CERN, the international Swiss physics lab renowned for hunting the elusive Higgs boson, smashing subatomic particles, unravelling the mysteries of antimatter, toying with faster-than-light neutrinos and so forth, has something much more pedestrian to tell the world: It has developed and commercialized a solar panel, and installed a few hundred of them on the roof of the Geneva International Airport.
But this is no ordinary solar panel. CERN built it using technology first developed for its particle colliders - in case you've been sleeping these last few months, CERN has been busy operating its 17-mile underground circular particle accelerator and collider to try find the Higgs boson, a sub-sub atomic particle that would help confirm what's known as the Standard Model of particle physics. We won't digress onto that.
"The panels emerged from vacuum technologies that were developed for fundamental physics purposes, and it is highly gratifying to see them put to use for renewable energy," says CERN scientist and the panel's inventor Cristoforo Benvenuti, in a press release.
The thin film solar panel deploys a vacuum with "getter" strips, which CERN describes as "a material which attracts residual gas molecules like bugs to flypaper." CERN first used getter strips in the 1980s in its Large Electron-Positron Collider, a predecessor to the Large Hadron Collider which it uses today.
In the solar panels, the strips presumably attract photons that then transform into electricity via a photovoltaic process. But CERN won't tell me. They fobbed off that question and others I posed, referring me to their commercial partner, a Spanish company called SRB.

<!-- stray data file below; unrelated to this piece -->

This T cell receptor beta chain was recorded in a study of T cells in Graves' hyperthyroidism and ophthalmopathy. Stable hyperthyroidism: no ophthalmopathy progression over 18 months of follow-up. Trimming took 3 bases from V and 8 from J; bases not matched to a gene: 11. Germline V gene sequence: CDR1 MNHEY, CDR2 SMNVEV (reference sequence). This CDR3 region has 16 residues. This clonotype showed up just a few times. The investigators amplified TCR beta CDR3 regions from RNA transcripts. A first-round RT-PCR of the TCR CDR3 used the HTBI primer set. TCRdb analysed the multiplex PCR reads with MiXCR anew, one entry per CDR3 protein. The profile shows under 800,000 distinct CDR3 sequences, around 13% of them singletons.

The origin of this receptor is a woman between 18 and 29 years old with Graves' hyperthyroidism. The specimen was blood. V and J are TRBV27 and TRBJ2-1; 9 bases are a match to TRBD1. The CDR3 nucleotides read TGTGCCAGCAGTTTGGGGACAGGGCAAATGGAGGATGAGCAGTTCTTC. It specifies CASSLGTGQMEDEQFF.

My journalistic instincts tell me it's going to take a while to receive meaningful responses, so I'm posting this now, before the news gets too stale. CERN announced it on March 9.
The panels's vacuum chamber provides excellent insulation according to the CERN press release, which says that they have maintained internal temperatures of 80 degrees C when covered in snow.
The panels make use of thin film technology rather than conventional silicon solar cells. Most solar panels in the market today are based on silicon, although some, like those from First Solar and Solar Frontier, use thin film.
I tried to get CERN to tell me what thin film material they use, but see the account of the brush-off a few paragraphs above. First Solar uses cadmium-telluride, and Solar Frontier uses copper-indium-gallium- selenide (CIGS).
None of this sounds like the sort of thing the common man could afford. In an era when solar panel prices are plunging, I can't imagine that a "getter" stripped, vacuum-chambered solar panel could come to Main Street without a sizable bank loan.
I applaud CERN for putting its heady technology to practical use. It's not the first time something with everyday potential has emerged from the Swiss wonderama land. Tim Berners Lee conceived the World Wide Web while at CERN.
But until I get some more answers, this one feels a little like CERN is trying to show a practical side to offset its critics who complain that it spends tons of public money on big science machines and experiments.
Note to CERN: I'm impressed by your grand work that has made so many headlines lately (see a partial list below of SmartPlanet stories, many of which I've written) and that are helping to spring physics into a rightful place in public awareness. But if you're going to get down on the common's man level and announce a solar panel, please, can we have a few more answers. SmartPlanet readers deserve it. Thank you.
More smashing stories from CERN on SmartPlanet:
This post was originally published on Smartplanet.com